Tuesday, March 21, 2017

So Familiar

Last fall, a long-awaited film came to select theaters for a one night showing: To Joey, With Love. It was the work of Joey Feek's husband, Rory, chronicling the last few years of her life. I'd followed their story ever since their daughter was born, and was totally immersed in the last few weeks of her life as Rory shared them with the world on his blog. And while I had read his many blogs and already watched his many short video clips throughout that time, I was anxious to see the project he worked so hard on through such a hard time. Along with half a dozen other moms from my Gigi's circle, I bought a ticket and saw it. In short, the film was amazing. Such a hard story, but it was laced so thoroughly with faith and love and God. I was so happy to hear they opened up another night at theaters, so I went again and invited a different circle of friends because I had to share this touching story with as many people as I could.

When they released the DVD over the holidays, I bought one for myself, one for my mom and one for my mother-in-law. Again...gotta share. Because life is busy, it took almost three months of owning the DVD before I was able to find a night when I could sit Lehr and the kids down to see it. That night finally happened earlier this week.

You'd think I would be able to make it through, having seen it twice already, without so much waterworks, but no. This film, and story, definitely has a cumulative effect on me. My first viewing had tears, the second had more, and the third...I even got to step out for 30 minutes to get Ruby to bed right at the point that things got really real, but I was still a mess the rest of the time.

Besides the obvious reasons for the connection - who can't or doesn't want to connect with a story of a husband and wife's beautiful love story and who hasn't been touched by loss - this film hit me in so many places that were unintentional. Like I said, I've followed this family since Indiana was born because she has Down syndrome. But this movie isn't about that at all, so I didn't expect to tap in to that portion of my emotions.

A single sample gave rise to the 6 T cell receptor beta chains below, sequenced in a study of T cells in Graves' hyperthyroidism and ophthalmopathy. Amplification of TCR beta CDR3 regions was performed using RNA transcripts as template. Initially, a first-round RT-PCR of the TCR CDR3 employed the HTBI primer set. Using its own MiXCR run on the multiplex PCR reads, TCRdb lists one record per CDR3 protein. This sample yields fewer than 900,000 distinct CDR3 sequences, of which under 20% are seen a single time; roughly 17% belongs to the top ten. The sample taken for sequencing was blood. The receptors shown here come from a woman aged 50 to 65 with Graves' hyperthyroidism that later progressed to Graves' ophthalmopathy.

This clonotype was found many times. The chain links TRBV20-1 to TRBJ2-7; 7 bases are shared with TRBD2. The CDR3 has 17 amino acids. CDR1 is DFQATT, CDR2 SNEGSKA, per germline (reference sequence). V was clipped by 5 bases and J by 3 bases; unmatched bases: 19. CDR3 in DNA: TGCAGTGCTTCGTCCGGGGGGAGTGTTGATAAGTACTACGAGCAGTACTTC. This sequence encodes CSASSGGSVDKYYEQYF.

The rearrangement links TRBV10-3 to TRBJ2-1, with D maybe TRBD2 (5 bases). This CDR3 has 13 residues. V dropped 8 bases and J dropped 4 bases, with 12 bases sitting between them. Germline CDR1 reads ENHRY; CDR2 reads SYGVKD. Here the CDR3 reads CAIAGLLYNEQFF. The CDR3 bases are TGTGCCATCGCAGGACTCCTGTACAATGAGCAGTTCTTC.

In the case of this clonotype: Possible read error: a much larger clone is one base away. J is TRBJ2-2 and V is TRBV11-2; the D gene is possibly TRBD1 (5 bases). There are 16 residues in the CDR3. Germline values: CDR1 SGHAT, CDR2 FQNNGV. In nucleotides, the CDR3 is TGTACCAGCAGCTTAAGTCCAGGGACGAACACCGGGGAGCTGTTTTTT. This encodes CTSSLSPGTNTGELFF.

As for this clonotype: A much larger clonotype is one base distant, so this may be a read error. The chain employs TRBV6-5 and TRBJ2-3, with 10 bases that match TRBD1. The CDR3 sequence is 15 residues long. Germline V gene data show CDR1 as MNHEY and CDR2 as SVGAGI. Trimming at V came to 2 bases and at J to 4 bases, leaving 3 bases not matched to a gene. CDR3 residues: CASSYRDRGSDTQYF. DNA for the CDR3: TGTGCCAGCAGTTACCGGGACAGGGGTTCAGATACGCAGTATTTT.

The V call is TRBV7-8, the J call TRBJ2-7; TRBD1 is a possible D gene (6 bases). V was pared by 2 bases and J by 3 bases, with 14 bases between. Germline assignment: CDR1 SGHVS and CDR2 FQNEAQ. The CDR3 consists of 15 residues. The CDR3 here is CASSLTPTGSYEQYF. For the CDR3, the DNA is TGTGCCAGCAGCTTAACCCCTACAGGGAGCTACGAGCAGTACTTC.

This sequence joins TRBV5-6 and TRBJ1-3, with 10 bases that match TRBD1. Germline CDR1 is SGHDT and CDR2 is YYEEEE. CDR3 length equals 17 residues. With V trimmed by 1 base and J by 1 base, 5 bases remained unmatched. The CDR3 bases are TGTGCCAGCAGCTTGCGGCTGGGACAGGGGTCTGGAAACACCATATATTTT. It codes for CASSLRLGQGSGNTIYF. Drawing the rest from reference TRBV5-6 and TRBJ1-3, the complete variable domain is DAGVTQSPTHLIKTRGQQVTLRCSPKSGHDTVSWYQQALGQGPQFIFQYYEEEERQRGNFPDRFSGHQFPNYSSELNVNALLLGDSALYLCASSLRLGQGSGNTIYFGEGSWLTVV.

But watching the movie, watching the footage of Indiana at days old, weeks old, months old...it all was so familiar. SO familiar. From the confused parental grief to the adorable facial expressions to the similar mannerisms that I never realized might be part of Down syndrome and not just part of Ruby....everything hit oh-so close to home.

And here's the thing I realize every time I've seen this film. Ruby is more alike than different when it comes to her typical peers, when it comes to her siblings. But she is also very alike some of her friends in the Down syndrome community too, in ways I never realized. Now there are so many cool things I see in other babies that I recognize from Ruby's babyhood. The baby eyes that just search out connection and don't break your gaze. The desire to connect with every person around them, bringing new meaning to the term 'outgoing'. So many awesome similarities in the sweet way they interact with peers, in an incredibly empathetic way. Almost every scene in this film brought me back to Ruby's early days...

So there you go - you'd think I was getting paid for this pitch! I just can't say enough good about this film and the gift the Feek family was given in Joey, especially during this time with the recording of events.

**Sidenote: I'm now reading Rory's book, This Life I Live. If you enjoyed the movie at all, you will love this book. That guy can tell a story in such an easy, real way.

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